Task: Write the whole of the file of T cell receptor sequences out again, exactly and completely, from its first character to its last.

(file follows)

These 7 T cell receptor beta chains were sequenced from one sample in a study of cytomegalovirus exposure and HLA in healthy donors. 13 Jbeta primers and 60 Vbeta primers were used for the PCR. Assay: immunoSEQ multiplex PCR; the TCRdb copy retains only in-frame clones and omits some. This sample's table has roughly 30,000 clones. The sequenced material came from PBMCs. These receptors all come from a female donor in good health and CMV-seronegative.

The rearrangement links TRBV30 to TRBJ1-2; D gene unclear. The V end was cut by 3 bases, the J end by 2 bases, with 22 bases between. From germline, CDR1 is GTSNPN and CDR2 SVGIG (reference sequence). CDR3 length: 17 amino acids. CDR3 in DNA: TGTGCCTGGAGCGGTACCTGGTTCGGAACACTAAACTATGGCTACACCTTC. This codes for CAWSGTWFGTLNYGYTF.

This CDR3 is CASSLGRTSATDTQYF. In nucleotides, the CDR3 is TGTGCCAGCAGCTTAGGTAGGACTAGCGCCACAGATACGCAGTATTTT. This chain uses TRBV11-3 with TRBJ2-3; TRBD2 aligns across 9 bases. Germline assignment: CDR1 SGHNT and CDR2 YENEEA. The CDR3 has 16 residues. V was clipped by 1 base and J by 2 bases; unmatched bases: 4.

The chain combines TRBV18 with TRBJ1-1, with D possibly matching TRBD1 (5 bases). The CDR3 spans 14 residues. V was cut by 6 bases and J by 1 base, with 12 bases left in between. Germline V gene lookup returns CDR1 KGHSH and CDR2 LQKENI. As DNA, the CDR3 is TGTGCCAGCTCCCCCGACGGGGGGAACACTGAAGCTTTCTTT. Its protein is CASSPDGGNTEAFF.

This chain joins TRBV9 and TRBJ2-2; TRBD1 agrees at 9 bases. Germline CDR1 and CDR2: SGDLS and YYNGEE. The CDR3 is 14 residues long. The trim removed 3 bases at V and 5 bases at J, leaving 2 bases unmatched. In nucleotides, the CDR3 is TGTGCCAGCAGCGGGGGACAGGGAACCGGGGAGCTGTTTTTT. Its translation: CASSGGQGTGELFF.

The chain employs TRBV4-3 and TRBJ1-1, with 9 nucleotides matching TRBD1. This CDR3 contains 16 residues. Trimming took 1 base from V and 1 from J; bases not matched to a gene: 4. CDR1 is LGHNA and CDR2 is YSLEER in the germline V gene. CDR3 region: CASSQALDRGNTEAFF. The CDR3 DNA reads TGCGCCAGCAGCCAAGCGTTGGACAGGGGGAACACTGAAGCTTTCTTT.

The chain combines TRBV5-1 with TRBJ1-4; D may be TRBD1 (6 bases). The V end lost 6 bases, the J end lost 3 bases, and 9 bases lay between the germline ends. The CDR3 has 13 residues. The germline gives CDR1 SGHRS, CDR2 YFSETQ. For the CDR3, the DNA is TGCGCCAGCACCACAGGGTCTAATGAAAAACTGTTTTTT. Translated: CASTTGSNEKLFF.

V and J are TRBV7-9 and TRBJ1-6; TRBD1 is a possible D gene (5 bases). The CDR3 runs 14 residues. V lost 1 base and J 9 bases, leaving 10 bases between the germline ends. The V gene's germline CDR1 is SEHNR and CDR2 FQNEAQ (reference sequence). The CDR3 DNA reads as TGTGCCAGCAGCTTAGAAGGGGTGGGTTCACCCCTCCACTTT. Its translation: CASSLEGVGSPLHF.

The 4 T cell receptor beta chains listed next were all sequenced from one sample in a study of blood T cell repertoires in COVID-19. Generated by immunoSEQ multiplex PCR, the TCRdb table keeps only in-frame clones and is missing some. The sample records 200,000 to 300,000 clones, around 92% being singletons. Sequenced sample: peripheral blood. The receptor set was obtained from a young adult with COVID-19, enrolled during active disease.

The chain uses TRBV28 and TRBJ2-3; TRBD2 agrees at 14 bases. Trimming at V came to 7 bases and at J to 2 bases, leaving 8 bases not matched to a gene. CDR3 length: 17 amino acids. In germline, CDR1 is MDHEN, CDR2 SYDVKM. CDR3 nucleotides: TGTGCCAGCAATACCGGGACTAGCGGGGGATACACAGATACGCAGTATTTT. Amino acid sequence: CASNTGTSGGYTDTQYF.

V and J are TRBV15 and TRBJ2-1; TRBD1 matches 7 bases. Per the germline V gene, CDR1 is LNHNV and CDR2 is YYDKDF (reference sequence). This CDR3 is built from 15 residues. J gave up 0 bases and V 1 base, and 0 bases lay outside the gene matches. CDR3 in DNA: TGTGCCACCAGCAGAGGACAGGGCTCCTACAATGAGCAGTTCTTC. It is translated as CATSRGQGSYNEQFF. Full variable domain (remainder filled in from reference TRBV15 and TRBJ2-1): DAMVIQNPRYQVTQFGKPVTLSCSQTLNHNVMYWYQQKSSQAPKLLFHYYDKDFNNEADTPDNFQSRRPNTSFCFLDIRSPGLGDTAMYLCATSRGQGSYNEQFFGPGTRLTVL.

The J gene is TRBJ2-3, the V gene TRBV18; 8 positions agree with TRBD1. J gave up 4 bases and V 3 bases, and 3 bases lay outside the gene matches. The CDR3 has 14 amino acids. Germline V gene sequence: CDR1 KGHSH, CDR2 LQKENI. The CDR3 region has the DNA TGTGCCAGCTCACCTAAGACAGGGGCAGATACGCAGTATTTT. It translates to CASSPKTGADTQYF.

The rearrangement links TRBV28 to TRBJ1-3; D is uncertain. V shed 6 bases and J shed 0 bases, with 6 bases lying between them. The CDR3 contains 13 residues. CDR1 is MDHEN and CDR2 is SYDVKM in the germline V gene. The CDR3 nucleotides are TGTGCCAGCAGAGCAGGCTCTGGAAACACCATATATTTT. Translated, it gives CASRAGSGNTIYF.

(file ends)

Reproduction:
These 7 T cell receptor beta chains were sequenced from one sample in a study of cytomegalovirus exposure and HLA in healthy donors. 13 Jbeta primers and 60 Vbeta primers were used for the PCR. Assay: immunoSEQ multiplex PCR; the TCRdb copy retains only in-frame clones and omits some. This sample's table has roughly 30,000 clones. The sequenced material came from PBMCs. These receptors all come from a female donor in good health and CMV-seronegative.

The rearrangement links TRBV30 to TRBJ1-2; D gene unclear. The V end was cut by 3 bases, the J end by 2 bases, with 22 bases between. From germline, CDR1 is GTSNPN and CDR2 SVGIG (reference sequence). CDR3 length: 17 amino acids. CDR3 in DNA: TGTGCCTGGAGCGGTACCTGGTTCGGAACACTAAACTATGGCTACACCTTC. This codes for CAWSGTWFGTLNYGYTF.

This CDR3 is CASSLGRTSATDTQYF. In nucleotides, the CDR3 is TGTGCCAGCAGCTTAGGTAGGACTAGCGCCACAGATACGCAGTATTTT. This chain uses TRBV11-3 with TRBJ2-3; TRBD2 aligns across 9 bases. Germline assignment: CDR1 SGHNT and CDR2 YENEEA. The CDR3 has 16 residues. V was clipped by 1 base and J by 2 bases; unmatched bases: 4.

The chain combines TRBV18 with TRBJ1-1, with D possibly matching TRBD1 (5 bases). The CDR3 spans 14 residues. V was cut by 6 bases and J by 1 base, with 12 bases left in between. Germline V gene lookup returns CDR1 KGHSH and CDR2 LQKENI. As DNA, the CDR3 is TGTGCCAGCTCCCCCGACGGGGGGAACACTGAAGCTTTCTTT. Its protein is CASSPDGGNTEAFF.

This chain joins TRBV9 and TRBJ2-2; TRBD1 agrees at 9 bases. Germline CDR1 and CDR2: SGDLS and YYNGEE. The CDR3 is 14 residues long. The trim removed 3 bases at V and 5 bases at J, leaving 2 bases unmatched. In nucleotides, the CDR3 is TGTGCCAGCAGCGGGGGACAGGGAACCGGGGAGCTGTTTTTT. Its translation: CASSGGQGTGELFF.

The chain employs TRBV4-3 and TRBJ1-1, with 9 nucleotides matching TRBD1. This CDR3 contains 16 residues. Trimming took 1 base from V and 1 from J; bases not matched to a gene: 4. CDR1 is LGHNA and CDR2 is YSLEER in the germline V gene. CDR3 region: CASSQALDRGNTEAFF. The CDR3 DNA reads TGCGCCAGCAGCCAAGCGTTGGACAGGGGGAACACTGAAGCTTTCTTT.

The chain combines TRBV5-1 with TRBJ1-4; D may be TRBD1 (6 bases). The V end lost 6 bases, the J end lost 3 bases, and 9 bases lay between the germline ends. The CDR3 has 13 residues. The germline gives CDR1 SGHRS, CDR2 YFSETQ. For the CDR3, the DNA is TGCGCCAGCACCACAGGGTCTAATGAAAAACTGTTTTTT. Translated: CASTTGSNEKLFF.

V and J are TRBV7-9 and TRBJ1-6; TRBD1 is a possible D gene (5 bases). The CDR3 runs 14 residues. V lost 1 base and J 9 bases, leaving 10 bases between the germline ends. The V gene's germline CDR1 is SEHNR and CDR2 FQNEAQ (reference sequence). The CDR3 DNA reads as TGTGCCAGCAGCTTAGAAGGGGTGGGTTCACCCCTCCACTTT. Its translation: CASSLEGVGSPLHF.

The 4 T cell receptor beta chains listed next were all sequenced from one sample in a study of blood T cell repertoires in COVID-19. Generated by immunoSEQ multiplex PCR, the TCRdb table keeps only in-frame clones and is missing some. The sample records 200,000 to 300,000 clones, around 92% being singletons. Sequenced sample: peripheral blood. The receptor set was obtained from a young adult with COVID-19, enrolled during active disease.

The chain uses TRBV28 and TRBJ2-3; TRBD2 agrees at 14 bases. Trimming at V came to 7 bases and at J to 2 bases, leaving 8 bases not matched to a gene. CDR3 length: 17 amino acids. In germline, CDR1 is MDHEN, CDR2 SYDVKM. CDR3 nucleotides: TGTGCCAGCAATACCGGGACTAGCGGGGGATACACAGATACGCAGTATTTT. Amino acid sequence: CASNTGTSGGYTDTQYF.

V and J are TRBV15 and TRBJ2-1; TRBD1 matches 7 bases. Per the germline V gene, CDR1 is LNHNV and CDR2 is YYDKDF (reference sequence). This CDR3 is built from 15 residues. J gave up 0 bases and V 1 base, and 0 bases lay outside the gene matches. CDR3 in DNA: TGTGCCACCAGCAGAGGACAGGGCTCCTACAATGAGCAGTTCTTC. It is translated as CATSRGQGSYNEQFF. Full variable domain (remainder filled in from reference TRBV15 and TRBJ2-1): DAMVIQNPRYQVTQFGKPVTLSCSQTLNHNVMYWYQQKSSQAPKLLFHYYDKDFNNEADTPDNFQSRRPNTSFCFLDIRSPGLGDTAMYLCATSRGQGSYNEQFFGPGTRLTVL.

The J gene is TRBJ2-3, the V gene TRBV18; 8 positions agree with TRBD1. J gave up 4 bases and V 3 bases, and 3 bases lay outside the gene matches. The CDR3 has 14 amino acids. Germline V gene sequence: CDR1 KGHSH, CDR2 LQKENI. The CDR3 region has the DNA TGTGCCAGCTCACCTAAGACAGGGGCAGATACGCAGTATTTT. It translates to CASSPKTGADTQYF.

The rearrangement links TRBV28 to TRBJ1-3; D is uncertain. V shed 6 bases and J shed 0 bases, with 6 bases lying between them. The CDR3 contains 13 residues. CDR1 is MDHEN and CDR2 is SYDVKM in the germline V gene. The CDR3 nucleotides are TGTGCCAGCAGAGCAGGCTCTGGAAACACCATATATTTT. Translated, it gives CASRAGSGNTIYF.